Hendrick looks to race back to the front

They are the New England Patriots of stock-car racing — and their tires are always properly inflated.

They are the New York Yankees of yore in a sport where “Yankee” used to be a dirty word around certain pulled-pork-scented infields. They are the lords of the left-hand turn, supremely proud of their checkered-flag past while looking to continue the beatings until further notice.

The team of Jeff Gordon, Dale Earnhardt Jr., Jimmie Johnson and Kasey Kahne — really, any driver that the most casual customer of the sports page has heard of — was not a factor at the close of the championship chase last season. That was almost beyond imagining, just as it is unthinkable that Hendrick Motorsports won’t shape the profile of racing in 2015.

Honestly, what the folks at Hendrick have wrought these last 20 years strains even the definition of dynasty. No one in any sport has exercised more dominance in this young century.

Joe Gibbs has won an equal number of Super Bowls as a coach and Cup championships as a car owner (three) and can speak with more authority than most on the topic of sustained victory. “In any pro sport,” he said, “it’s hard to stay up there. Sometimes you can hit it and fall away, but to stay up there consistently is the key.”

Rick Hendrick and his empire refuse to fall away, and Gibbs finds himself just one among the well-heeled, well-oiled owner class chasing him around in circles.

Only at Hendrick can a season which featured 13 race victories among its four cover-boy drivers be considered a disappointment. For none of the four stacked them at the right time to claim the 2014 Sprint Cup championship, and that is an indigestible crumb in the Hendrick craw. After all, the team won six of the previous eight Cup championships (11 overall since 1995).

“That just makes us hungrier,” the 65-year-old Hendrick declared.

Still, such is the reach of Hendrick that he played a fundamental role for the ’14 championship team, Stewart-Haas Racing. It bought its motors and chassis from, you guessed it, Hendrick.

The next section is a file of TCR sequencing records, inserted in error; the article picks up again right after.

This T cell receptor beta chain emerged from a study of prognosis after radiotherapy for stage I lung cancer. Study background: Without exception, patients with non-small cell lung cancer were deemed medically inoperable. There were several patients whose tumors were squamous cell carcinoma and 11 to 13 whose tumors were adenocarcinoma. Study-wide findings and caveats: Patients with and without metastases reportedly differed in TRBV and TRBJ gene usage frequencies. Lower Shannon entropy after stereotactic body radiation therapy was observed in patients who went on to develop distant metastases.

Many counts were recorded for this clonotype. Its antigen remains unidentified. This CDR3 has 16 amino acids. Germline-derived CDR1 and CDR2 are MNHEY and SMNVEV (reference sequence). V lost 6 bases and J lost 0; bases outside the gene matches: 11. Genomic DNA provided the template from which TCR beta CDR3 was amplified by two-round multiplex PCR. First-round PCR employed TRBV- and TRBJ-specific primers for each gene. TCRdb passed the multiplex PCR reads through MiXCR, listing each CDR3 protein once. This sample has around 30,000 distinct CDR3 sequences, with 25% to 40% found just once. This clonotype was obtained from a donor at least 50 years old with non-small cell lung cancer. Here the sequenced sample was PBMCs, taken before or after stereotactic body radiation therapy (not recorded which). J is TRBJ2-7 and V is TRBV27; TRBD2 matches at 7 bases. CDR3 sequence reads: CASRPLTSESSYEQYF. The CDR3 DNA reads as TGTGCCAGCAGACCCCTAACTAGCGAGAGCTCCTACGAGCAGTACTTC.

Hendrick is so good and so confident in his team’s talent that he even supplies the very tools of his own defeat. Try to imagine Bill Belichick bartering his game plan to the Dolphins. Such an arrangement might stir some questions about the competitive nature and balance in his sport. And certainly there is room to question whether the immense shadow Hendrick casts over multiple garages is good or bad for racing. That is the same question asked of every dynasty.

Indisputable, though, are the results. Only one race team in history has won more NASCAR Cup races than Hendrick (231). That would be Richard Petty Motorsports, whose namesake has 200 of the team’s 268 victories.

Hendrick’s mastery is really no big mystery, Petty surmises.

“Money,” quoth The King.

“You have to figure that Hendrick was a racer to begin with (the son of a NASCAR driver, he drove in four Cup events before making his millions dealing cars) and became a smart businessman able to collect the money to be able to pursue his hobby,” Petty said. “He doesn’t do it for a living, he does it because he loves to do it. Of course, he wants to make a little money out of it, too.

“He’s got a passion for it, and if they need new stuff, he doesn’t mind going in and making it all, either.”

Hendrick has the drivers. He has the support crews. He has a shop that is 430,000 square feet of Terminator-grade technology. Here is the man who has it all, racing-wise.